Summary: Portland to Brixham. 58 miles in 8 hours and 55 minutes. Started in fairly murky weather and gradually improved though wind dies a couple of hours before the end.
With a particularly grotty forecast for several days, I headed back home for a while and Anne and I came back down to the boat yesterday at Portland. We then got up at 4am having debated long and hard about whether to head over to Guernsey. Given another low coming through later in the week and a forecast for poor visibility, we decided to keep heading west. We took the ‘cautious’ (probably over-cautious) route round East Shambles and then headed down on about 235T to keep over 3 miles off Portland. The race was clearly visible to windward, but didn’t seem to affect us 3.5 miles off. Then headed up on the wind and were just making due west towards Brixham. Gradually let more jib out, then shook the reef out, but finally, about two hours out, the wind died and we had to motor the rest of the way. Arrived at Brixham at lunchtime – a total trip of just under 9 hours.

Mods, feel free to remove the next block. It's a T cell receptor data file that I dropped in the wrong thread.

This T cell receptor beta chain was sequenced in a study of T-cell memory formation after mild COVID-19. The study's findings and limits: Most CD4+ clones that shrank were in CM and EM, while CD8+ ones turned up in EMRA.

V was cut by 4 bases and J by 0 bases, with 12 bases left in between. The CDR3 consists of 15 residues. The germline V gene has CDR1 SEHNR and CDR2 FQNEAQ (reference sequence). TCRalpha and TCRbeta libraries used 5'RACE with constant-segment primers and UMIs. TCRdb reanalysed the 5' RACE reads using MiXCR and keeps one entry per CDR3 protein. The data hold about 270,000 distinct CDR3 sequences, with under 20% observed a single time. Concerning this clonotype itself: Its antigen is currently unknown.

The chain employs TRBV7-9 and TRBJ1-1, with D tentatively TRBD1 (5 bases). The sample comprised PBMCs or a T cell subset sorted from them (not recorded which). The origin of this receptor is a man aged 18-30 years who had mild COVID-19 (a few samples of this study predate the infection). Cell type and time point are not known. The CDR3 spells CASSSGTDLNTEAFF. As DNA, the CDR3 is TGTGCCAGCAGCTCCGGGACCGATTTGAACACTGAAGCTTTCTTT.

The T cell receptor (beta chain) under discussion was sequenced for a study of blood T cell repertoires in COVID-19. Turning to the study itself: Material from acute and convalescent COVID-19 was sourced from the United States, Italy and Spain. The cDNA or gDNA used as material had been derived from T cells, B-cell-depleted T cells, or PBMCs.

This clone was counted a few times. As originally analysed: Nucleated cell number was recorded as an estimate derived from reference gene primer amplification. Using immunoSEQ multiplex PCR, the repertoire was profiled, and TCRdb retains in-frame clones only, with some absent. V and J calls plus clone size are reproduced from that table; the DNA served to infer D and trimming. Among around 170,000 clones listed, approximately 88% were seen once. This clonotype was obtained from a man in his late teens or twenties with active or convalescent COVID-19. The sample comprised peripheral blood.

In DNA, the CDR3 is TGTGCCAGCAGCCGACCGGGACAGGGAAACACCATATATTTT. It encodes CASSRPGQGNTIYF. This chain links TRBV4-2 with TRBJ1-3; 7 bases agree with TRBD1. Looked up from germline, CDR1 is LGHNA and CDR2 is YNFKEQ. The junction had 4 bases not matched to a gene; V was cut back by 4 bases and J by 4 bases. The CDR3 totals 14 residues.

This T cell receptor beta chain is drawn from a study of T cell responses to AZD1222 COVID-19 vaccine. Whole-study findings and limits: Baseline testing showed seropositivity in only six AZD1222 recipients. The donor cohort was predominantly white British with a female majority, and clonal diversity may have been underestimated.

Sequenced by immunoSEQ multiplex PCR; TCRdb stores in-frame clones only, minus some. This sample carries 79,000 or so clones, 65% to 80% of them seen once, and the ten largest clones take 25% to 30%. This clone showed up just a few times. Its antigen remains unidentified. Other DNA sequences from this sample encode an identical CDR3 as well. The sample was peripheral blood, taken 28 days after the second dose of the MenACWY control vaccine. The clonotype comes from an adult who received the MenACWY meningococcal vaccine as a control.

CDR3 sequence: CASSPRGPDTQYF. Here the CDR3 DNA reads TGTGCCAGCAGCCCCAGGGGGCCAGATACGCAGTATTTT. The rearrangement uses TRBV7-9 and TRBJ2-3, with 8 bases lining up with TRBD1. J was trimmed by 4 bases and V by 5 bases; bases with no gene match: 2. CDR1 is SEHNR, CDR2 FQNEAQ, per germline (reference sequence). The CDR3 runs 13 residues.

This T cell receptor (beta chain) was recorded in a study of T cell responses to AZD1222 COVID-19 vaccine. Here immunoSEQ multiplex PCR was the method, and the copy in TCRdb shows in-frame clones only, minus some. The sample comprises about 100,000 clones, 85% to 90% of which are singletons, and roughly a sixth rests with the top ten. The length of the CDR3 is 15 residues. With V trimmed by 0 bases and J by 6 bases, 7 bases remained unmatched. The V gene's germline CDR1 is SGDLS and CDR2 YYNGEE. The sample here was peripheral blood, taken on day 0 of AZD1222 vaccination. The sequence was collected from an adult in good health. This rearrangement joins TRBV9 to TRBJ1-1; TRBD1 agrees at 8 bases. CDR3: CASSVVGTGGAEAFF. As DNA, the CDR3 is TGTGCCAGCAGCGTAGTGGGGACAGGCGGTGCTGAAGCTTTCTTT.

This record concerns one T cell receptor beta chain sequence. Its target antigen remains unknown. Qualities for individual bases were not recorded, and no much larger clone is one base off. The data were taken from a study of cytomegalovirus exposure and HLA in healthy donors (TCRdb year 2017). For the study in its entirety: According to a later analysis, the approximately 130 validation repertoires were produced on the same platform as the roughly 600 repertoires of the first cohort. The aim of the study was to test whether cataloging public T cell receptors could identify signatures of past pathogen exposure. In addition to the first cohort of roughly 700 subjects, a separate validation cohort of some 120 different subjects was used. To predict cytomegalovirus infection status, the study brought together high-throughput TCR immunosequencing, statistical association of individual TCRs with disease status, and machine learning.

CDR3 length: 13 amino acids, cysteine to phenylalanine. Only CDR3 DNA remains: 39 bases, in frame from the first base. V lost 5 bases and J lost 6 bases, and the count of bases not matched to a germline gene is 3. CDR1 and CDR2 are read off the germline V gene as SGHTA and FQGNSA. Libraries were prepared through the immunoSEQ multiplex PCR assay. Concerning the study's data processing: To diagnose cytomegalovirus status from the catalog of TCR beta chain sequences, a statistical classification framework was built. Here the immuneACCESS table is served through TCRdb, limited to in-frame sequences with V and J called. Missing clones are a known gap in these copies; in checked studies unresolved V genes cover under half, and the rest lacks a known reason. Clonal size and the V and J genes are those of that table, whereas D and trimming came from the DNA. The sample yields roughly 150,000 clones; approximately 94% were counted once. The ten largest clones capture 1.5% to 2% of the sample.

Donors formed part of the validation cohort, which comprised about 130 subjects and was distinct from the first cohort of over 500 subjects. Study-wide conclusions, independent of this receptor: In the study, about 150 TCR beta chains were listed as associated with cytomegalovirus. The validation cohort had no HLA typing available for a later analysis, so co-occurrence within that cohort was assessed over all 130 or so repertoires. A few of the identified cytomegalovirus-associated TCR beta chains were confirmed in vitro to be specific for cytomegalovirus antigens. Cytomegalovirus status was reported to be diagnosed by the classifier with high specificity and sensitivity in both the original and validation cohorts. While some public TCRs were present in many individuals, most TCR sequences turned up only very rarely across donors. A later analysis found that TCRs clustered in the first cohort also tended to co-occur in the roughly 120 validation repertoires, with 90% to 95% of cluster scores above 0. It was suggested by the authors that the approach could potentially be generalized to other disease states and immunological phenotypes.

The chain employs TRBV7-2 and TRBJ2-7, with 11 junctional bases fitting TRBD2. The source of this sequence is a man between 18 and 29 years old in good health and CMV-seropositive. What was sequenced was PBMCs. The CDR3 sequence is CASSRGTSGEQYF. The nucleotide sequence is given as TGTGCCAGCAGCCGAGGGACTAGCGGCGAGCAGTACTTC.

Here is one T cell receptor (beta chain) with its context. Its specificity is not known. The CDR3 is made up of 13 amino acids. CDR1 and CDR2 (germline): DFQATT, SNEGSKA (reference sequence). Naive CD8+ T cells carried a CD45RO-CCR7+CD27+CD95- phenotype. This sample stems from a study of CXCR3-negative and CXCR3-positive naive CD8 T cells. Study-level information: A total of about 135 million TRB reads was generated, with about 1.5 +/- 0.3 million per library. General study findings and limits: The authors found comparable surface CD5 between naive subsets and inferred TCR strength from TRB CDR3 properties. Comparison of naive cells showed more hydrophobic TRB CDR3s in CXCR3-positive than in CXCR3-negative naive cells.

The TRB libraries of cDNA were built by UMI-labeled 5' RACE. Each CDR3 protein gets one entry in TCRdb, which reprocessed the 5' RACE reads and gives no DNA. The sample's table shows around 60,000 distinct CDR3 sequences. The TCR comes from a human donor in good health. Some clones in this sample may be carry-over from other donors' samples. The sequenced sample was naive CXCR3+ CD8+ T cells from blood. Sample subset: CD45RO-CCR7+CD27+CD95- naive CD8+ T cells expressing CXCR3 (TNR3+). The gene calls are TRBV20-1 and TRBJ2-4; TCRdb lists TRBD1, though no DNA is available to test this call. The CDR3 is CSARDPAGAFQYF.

We arrived in the sunshine just after 1pm, but it soon started to rain. Brixham is a fishing port and in the Middle Ages was the largest fishing port in the south west. In fact it was boats from Brixham that helped to establish the fishing ports of Hull, Grimsby and Lowestoft. In the 1890s there were over 300 boats but, as with most fishing ports, the numbers have now declined significantly.
Brixham was also the location where William, Prince of Orange (who became William III of Great Britain & Ireland) landed in 1688 with his mainly Dutch army as part of the Glorious Revolution. His army left its mark as many local people still have Dutch names being directly descended from soldiers in that army. There is even a road called ‘Overgang’, the Dutch for passage. This is the road that leads up a steep hill to where the Dutch initially made their camp.
There is also a replica of Sir Francis Drake’s Golden Hinde in the harbour.
See the Brixham picture gallery for more photos.